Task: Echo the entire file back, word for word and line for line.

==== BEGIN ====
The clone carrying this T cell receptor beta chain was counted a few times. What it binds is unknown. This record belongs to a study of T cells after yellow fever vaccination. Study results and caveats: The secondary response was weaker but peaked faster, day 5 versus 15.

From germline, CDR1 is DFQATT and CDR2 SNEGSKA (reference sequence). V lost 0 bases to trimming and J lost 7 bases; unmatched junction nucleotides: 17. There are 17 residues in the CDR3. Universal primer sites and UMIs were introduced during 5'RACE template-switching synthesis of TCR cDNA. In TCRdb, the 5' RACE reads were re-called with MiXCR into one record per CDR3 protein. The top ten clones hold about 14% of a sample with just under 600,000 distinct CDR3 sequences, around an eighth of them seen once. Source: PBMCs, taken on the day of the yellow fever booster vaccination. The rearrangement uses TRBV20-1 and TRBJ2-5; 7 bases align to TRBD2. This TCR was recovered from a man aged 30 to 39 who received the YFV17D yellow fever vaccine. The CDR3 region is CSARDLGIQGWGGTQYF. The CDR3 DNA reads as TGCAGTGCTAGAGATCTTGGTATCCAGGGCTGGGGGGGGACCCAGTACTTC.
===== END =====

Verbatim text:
The clone carrying this T cell receptor beta chain was counted a few times. What it binds is unknown. This record belongs to a study of T cells after yellow fever vaccination. Study results and caveats: The secondary response was weaker but peaked faster, day 5 versus 15.

From germline, CDR1 is DFQATT and CDR2 SNEGSKA (reference sequence). V lost 0 bases to trimming and J lost 7 bases; unmatched junction nucleotides: 17. There are 17 residues in the CDR3. Universal primer sites and UMIs were introduced during 5'RACE template-switching synthesis of TCR cDNA. In TCRdb, the 5' RACE reads were re-called with MiXCR into one record per CDR3 protein. The top ten clones hold about 14% of a sample with just under 600,000 distinct CDR3 sequences, around an eighth of them seen once. Source: PBMCs, taken on the day of the yellow fever booster vaccination. The rearrangement uses TRBV20-1 and TRBJ2-5; 7 bases align to TRBD2. This TCR was recovered from a man aged 30 to 39 who received the YFV17D yellow fever vaccine. The CDR3 region is CSARDLGIQGWGGTQYF. The CDR3 DNA reads as TGCAGTGCTAGAGATCTTGGTATCCAGGGCTGGGGGGGGACCCAGTACTTC.